understood boundaries

I spent much of Saturday bumming around with Justin. We ate and walked and took lots of pictures but mostly we talked. And we talked about personal stuff, as friends are wont to do, speaking about dating and careers and money and politics and family and those sorts of things.
But we never did what I do with many other people, which is to say, "That’s off the record." or "That’s not for blogging." The omission of these disclaimers strikes me as unusual, especially as much of my image of Justin was formed back in the days when he’d swagger around naked on his website. So clearly, I know he’s much less prone to filtering his creative output on the web than I am. And it’s especially notable since I do ask for discretion from so many other people whom I hang out with.
But of course, he’s been doing the personal thing longer than any other human, over ten years now. And I’ve been blogging about half that long. So it makes me wonder if perhaps some of the fears that people have that all of this technology will cost us our privacy are unfounded. I think that perhaps as more of us become used to having lived our lives online, we’ll develop an innate understanding of what’s something we’re willing to digitally record and share with the world, and what’s inappropriate for publishing.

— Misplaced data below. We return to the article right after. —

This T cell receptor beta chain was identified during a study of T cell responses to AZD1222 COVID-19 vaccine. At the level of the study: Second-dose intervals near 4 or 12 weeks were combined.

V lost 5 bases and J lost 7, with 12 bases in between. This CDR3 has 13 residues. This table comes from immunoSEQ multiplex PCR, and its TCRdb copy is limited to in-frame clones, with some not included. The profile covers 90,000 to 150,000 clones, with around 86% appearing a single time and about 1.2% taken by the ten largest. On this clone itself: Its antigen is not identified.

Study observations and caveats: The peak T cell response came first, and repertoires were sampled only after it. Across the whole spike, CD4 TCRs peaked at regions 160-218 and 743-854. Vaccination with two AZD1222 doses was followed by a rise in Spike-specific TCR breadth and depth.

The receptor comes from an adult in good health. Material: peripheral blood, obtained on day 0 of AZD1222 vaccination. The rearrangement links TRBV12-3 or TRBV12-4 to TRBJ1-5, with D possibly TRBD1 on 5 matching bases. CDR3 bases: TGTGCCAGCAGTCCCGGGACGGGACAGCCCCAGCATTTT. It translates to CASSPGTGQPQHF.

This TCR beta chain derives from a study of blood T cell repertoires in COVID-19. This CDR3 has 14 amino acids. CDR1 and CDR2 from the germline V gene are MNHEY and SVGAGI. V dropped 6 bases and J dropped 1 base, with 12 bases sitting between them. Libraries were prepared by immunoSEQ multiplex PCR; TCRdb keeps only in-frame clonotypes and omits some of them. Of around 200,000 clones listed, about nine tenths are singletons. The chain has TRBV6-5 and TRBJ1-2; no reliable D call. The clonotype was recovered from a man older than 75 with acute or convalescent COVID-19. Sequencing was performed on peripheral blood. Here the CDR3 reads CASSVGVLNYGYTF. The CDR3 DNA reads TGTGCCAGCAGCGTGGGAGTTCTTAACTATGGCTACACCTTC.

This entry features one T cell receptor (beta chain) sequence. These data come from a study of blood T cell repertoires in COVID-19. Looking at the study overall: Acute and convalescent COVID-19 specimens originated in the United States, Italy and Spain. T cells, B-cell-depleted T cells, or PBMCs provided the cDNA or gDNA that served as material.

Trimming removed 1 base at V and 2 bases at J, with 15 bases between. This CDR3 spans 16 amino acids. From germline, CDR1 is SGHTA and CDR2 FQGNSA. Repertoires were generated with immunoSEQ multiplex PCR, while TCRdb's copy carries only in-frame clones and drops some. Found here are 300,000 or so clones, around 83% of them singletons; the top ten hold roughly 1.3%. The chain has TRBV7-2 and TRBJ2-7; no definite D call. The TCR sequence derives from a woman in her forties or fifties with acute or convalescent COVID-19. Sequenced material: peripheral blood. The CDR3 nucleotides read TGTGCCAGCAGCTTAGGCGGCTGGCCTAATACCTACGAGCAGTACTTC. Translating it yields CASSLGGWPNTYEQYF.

Of course, one of the topics Justin and I talked about was the idea of a personal panopticon, which would grab audio and video recordings of all of the things you experience in a day, and would let you hit a button to insert anchors in the media streams so you could use them as permalinks later. I think we both wanted to own one of these devices when they are eventually released.